U.S. Sen. Martin Heinrich (D-N.M.) meets April 14 with Federal Communications Commission (FCC) Commissioner Mignon Clyburn. Courtesy photo
U.S. Sen. Martin Heinrich with FCC Commissioner Mignon Clyburn. Courtesy photo
U.S. SENATE News:
WASHINGTON, D.C. ― Tuesday, U.S. Sen. Martin Heinrich (D-N.M.) met with Federal Communications Commission (FCC) Commissioner Mignon Clyburn to discuss improving access to high-speed internet in Tribal communities and protecting net neutrality.
“Access to a free and open internet is essential to fostering innovation and education, and promoting civic engagement,” Heinrich said. “Commissioner Clyburn has been a champion of defending net neutrality and closing the digital divide in our rural and Tribal communities. I’m pleased to have the opportunity to work with Commissioner Clyburn on improving broadband infrastructure and grateful for her support for our Tribal communities.”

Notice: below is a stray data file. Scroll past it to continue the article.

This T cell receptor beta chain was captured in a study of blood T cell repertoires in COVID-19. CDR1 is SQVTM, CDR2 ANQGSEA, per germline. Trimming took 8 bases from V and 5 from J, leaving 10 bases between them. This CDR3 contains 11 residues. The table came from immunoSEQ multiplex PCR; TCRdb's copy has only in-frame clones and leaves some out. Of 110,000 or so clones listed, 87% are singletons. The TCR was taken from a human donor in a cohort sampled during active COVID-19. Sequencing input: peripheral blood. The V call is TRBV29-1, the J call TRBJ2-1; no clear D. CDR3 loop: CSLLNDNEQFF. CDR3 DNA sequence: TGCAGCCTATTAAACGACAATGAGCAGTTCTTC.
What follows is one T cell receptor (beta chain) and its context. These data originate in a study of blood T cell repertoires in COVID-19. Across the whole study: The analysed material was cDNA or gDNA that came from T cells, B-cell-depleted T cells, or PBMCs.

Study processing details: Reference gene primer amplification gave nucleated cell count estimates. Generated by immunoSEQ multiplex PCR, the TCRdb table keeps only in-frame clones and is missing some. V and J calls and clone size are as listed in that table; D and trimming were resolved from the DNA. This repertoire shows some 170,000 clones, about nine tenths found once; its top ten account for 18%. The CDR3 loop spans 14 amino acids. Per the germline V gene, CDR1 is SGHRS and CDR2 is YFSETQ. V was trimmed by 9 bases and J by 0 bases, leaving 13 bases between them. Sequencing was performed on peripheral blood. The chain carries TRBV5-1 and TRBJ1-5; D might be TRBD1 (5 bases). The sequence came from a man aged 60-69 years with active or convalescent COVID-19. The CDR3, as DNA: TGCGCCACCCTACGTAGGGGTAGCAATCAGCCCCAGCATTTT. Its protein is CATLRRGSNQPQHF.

Earlier this month, Heinrich convened a panel with the American Library Association and Commissioner Clyburn on improving access to high-speed internet in Tribal and rural communities. The Tribal Connect Act, a bipartisan bill Heinrich introduced with U.S. Senator Dean Heller (R-Nev.), would improve broadband infrastructure and connectivity in Indian Country. The bill would improve and increase access to the FCC’s $4 billion schools and libraries universal service support program, known as E-rate, and establishes a $100 million Tribal E-rate pilot program for broadband access in Indian Country to tribes without libraries. While most of the nation’s public libraries have received E-rate support, only an estimated 15 percent of Tribal libraries have received critical E-rate funds.
Heinrich is a cosponsor of a Congressional Review Act (CRA) resolution to reinstate net neutrality. The Senate resolution has more than enough support to force an up or down vote on the Senate floor, and is just one vote away from the simple majority of 51 senators needed for passage.